(This is a continuation of the first part. You can find it here.)
Weight Loss isn’t Linear
Like I stated before there are so many ways you can change the course of your weigh-ins. Unless you eat the exact same thing every day and do the exact same things, in the same city, and moving at the same pace, you are going to land at a different point from day to day.
If looking for change then you have to watch the overall pattern to understand where you are really falling. That is of course, if you think the scale should matter in the first place. That is a different story though isn’t it?
The problem is that weight loss isn’t linear. Fat loss has shown to be more linear, but weight loss isn’t at all. What this means is that weight loss hardly ever has constant downward progression. There are usually two main determining factors for this.
1-Body fat percentage
2-Severity of Deficit
If you provide the same percentage of deficit for a male at 29% body fat and a male at 12% body fat you are going to see a much faster rate of weight loss for the male with larger body fat. Larger bodies store more water along with their fat mass and muscle mass. As you increase in fat and muscle you will also increase at a steady rate with water. This is why we can see someone just increase so fast in the scales as the weight comes on.
You don’t normally gain 6 pounds of fat when you go up 6 pounds on the scale. Depending on your body’s setup you can gain 2 pounds of fat and 4 pounds of water. Therefore the reverse is also true.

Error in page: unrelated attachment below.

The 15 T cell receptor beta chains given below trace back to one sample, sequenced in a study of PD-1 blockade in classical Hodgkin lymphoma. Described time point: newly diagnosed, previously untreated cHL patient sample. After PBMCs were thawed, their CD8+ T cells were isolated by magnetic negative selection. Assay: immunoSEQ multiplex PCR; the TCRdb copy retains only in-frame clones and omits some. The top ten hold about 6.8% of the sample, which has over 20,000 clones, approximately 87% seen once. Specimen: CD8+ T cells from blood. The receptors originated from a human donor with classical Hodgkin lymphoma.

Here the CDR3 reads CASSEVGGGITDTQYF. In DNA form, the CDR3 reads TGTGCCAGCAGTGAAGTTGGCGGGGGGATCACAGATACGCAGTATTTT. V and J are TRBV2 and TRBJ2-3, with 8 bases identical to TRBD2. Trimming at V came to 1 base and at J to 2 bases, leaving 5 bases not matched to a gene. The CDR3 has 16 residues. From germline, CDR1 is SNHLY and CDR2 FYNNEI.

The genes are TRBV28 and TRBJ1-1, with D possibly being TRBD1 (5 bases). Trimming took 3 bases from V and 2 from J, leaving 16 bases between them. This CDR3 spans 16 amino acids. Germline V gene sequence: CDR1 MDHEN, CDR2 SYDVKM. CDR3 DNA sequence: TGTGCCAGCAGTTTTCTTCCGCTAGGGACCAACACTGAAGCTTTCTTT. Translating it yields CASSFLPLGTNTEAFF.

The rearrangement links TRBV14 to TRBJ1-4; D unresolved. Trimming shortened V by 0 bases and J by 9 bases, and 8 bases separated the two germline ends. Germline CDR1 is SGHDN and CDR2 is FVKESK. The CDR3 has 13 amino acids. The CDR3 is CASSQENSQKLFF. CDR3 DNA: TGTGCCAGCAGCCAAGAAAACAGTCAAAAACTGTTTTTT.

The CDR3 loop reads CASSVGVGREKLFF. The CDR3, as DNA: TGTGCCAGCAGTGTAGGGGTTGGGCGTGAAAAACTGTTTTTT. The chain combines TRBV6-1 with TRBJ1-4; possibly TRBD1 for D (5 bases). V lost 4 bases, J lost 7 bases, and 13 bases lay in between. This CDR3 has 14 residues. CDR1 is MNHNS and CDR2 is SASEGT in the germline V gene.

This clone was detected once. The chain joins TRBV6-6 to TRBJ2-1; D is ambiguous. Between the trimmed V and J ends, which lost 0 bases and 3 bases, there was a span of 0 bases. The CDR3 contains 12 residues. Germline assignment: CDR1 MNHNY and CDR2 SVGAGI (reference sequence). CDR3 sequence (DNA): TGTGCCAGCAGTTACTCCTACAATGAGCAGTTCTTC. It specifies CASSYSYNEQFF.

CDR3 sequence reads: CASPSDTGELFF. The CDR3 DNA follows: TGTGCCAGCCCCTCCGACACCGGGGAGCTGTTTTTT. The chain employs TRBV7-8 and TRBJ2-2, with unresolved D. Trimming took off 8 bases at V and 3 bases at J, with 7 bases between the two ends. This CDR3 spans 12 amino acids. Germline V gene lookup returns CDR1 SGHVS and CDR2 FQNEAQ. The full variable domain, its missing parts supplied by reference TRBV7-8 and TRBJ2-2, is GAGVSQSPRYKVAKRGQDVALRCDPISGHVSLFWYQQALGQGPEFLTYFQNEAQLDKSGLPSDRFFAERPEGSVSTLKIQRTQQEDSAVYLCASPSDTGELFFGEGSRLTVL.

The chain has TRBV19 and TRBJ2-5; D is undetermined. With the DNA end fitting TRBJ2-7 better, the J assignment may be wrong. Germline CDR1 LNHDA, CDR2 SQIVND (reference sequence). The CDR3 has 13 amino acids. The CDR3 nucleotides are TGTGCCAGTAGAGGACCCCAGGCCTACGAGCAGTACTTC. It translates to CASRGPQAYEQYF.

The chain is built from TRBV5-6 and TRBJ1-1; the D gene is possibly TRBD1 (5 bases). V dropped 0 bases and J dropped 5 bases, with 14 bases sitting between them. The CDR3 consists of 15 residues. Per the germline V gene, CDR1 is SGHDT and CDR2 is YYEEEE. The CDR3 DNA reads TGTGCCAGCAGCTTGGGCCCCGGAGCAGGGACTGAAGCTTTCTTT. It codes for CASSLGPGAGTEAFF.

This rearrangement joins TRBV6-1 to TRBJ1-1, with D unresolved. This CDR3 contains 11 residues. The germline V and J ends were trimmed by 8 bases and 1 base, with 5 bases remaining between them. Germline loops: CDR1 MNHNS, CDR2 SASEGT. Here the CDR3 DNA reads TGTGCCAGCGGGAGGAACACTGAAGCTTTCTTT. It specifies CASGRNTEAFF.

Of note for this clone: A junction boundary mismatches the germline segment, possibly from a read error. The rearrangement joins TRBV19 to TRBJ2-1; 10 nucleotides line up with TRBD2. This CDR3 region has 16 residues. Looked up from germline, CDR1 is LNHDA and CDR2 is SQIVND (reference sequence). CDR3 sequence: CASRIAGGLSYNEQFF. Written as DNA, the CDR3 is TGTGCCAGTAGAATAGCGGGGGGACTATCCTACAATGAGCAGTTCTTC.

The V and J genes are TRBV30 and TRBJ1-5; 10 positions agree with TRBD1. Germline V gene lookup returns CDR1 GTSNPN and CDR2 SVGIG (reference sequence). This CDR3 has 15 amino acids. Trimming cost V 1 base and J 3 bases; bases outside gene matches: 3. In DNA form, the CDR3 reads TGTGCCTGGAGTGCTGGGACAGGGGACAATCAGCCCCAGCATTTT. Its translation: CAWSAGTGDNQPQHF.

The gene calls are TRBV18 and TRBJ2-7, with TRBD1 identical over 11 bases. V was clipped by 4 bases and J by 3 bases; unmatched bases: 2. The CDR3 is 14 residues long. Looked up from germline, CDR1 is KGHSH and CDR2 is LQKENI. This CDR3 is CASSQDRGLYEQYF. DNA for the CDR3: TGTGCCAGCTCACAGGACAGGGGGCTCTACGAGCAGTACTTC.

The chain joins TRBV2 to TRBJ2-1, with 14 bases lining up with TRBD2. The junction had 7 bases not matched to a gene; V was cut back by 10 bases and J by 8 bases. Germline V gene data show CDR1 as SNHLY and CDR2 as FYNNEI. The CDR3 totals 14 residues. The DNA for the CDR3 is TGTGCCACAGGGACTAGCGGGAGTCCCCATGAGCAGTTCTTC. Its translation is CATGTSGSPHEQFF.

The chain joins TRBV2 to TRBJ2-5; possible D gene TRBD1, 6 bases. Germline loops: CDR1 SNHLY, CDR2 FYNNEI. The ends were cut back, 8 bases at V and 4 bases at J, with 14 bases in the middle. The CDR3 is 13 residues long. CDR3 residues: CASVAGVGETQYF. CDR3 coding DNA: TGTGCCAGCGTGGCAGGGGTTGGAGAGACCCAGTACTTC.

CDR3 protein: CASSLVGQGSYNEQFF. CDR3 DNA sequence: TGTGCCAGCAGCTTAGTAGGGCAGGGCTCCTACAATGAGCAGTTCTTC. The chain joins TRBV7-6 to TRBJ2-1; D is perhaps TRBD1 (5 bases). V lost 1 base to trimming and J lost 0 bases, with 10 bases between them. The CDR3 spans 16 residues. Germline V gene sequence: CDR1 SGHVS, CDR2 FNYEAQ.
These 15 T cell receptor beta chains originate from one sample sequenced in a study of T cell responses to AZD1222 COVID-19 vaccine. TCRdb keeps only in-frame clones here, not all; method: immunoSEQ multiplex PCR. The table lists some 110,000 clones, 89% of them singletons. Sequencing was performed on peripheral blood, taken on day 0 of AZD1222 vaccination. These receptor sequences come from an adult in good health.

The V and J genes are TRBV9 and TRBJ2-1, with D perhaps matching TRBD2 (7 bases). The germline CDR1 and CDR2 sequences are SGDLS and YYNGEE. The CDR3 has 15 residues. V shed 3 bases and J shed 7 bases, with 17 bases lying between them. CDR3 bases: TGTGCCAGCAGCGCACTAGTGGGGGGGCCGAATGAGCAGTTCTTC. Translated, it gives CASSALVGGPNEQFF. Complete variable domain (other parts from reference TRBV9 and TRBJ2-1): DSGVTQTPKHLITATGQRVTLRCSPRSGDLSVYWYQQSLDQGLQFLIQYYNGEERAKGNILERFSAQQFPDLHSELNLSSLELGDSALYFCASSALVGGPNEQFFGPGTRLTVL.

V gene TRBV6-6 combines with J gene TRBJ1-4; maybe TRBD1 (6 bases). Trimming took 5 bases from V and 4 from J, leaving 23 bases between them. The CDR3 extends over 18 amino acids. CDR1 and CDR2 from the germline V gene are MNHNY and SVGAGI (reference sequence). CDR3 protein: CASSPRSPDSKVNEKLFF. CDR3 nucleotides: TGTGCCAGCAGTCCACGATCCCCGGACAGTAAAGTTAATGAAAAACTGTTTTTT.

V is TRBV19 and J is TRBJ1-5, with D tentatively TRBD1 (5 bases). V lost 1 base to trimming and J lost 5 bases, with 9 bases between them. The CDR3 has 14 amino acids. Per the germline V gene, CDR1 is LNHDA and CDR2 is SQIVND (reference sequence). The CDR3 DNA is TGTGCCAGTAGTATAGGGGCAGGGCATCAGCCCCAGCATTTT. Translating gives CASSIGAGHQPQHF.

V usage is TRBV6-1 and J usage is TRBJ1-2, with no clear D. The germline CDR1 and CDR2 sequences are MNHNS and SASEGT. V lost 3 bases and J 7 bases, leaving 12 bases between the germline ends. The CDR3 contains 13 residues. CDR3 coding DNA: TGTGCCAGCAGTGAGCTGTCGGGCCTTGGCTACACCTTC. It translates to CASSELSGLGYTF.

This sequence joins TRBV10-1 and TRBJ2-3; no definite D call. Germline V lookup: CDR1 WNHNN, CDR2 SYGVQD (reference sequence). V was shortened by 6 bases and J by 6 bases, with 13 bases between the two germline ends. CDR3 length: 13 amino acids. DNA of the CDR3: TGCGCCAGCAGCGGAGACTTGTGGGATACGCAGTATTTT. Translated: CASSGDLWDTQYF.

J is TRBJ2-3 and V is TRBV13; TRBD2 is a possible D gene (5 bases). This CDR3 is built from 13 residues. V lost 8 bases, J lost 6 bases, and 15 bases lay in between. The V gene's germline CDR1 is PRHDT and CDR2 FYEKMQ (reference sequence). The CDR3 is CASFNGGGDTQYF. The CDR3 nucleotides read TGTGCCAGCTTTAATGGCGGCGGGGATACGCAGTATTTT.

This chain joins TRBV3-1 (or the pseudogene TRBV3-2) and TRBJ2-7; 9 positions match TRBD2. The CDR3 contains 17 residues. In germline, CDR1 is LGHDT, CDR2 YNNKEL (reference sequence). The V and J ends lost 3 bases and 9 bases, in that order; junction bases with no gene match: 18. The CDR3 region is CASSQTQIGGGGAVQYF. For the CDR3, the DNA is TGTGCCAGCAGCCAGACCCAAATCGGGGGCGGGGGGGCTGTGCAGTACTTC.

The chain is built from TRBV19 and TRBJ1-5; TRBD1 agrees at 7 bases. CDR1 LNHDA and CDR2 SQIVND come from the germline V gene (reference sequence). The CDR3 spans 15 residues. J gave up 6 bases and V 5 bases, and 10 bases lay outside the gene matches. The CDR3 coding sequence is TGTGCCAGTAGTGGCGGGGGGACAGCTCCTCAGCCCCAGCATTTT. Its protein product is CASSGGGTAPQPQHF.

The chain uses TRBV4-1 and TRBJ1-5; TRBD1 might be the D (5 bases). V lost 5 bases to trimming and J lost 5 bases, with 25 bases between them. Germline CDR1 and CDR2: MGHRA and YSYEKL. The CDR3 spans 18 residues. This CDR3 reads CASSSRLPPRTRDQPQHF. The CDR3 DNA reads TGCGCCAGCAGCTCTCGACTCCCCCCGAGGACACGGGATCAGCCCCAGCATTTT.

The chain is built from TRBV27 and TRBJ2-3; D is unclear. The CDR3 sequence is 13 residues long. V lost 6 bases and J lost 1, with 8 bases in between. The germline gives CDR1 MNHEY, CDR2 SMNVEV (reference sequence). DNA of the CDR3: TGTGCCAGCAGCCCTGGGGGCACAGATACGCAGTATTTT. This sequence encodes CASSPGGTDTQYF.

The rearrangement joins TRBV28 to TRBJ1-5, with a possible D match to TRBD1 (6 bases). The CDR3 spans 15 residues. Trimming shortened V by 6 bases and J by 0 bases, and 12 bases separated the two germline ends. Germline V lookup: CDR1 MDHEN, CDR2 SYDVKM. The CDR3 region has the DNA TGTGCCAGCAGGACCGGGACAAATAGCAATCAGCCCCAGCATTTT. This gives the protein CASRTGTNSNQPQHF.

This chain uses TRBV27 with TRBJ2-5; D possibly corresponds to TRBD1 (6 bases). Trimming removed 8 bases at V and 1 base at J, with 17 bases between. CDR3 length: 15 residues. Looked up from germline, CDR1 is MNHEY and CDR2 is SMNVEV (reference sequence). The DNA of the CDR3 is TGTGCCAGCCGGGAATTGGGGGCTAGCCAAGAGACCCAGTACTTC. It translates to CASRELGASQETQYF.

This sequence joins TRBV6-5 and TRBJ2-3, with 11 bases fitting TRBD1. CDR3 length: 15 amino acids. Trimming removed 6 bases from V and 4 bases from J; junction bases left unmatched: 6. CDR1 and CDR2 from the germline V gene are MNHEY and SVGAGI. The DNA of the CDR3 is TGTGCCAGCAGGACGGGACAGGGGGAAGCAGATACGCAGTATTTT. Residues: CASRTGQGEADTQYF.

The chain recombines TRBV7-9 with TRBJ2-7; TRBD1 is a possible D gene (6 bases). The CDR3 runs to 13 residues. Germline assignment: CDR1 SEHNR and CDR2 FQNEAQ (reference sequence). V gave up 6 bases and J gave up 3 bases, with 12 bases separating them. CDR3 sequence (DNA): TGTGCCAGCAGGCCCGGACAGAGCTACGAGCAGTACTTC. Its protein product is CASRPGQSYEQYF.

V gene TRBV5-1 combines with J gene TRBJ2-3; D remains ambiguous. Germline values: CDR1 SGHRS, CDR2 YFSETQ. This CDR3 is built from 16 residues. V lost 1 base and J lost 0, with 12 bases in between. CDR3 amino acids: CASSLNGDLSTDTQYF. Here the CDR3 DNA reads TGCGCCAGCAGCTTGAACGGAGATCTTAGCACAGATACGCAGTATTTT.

With deficit severity if you provided 2 females at 30% body fat with the exact same deficit they will, on average, lose at roughly the same rate. If you put one at a more extreme deficit, at least initially, the one with the large deficit is going to lose more excess water and more linear on the scale, at least in the beginning.
Larger deficits can bring stalls or plateaus at a quicker pace and since re-feeds and breaks are needed to help aid that, you will gain back the water you lost. Still, depending on how severe the diet and the situation, majority of the time a more severe deficit (>800) is going to provide more linear results.
The “Whoosh” Factor
The “whoosh” is when you are watching your weight day in and out and there is little to small changes even with big deficits. One day, out of nowhere, the scale will drop dramatically lower than it had been registering. This is known as a whoosh.
The “whoosh” could be any number of factors and no one knows for sure. One idea, and the one that makes the most sense, is that as fat cells empty, they refill with water. After a certain point and time, under unknown conditions, these cells alleviate the water and the “whoosh” is born.
The exact trigger that brings about this is unknown. Some hypothesize that it is much like water and carb loading. The body had loaded that area with stored fat, the fat leaves but the body isn’t sure yet that these areas don’t need to stay big and open for storage. So to protect itself it fills with water and doesn’t extract until it is sure that all systems are a go.
There has been a lot of correlations with re-feeds and whooshes, there has also been a lot of experiments with trying to time whooshes. I myself have found them to be hit and miss. The best method thus far is in the Water Manual in the section of “Method: Water-Only Manipulation.” It appears thus far using this method is best at triggering the whoosh and that even with the weight regain that is sure to follow after depletion, the overall trend is down.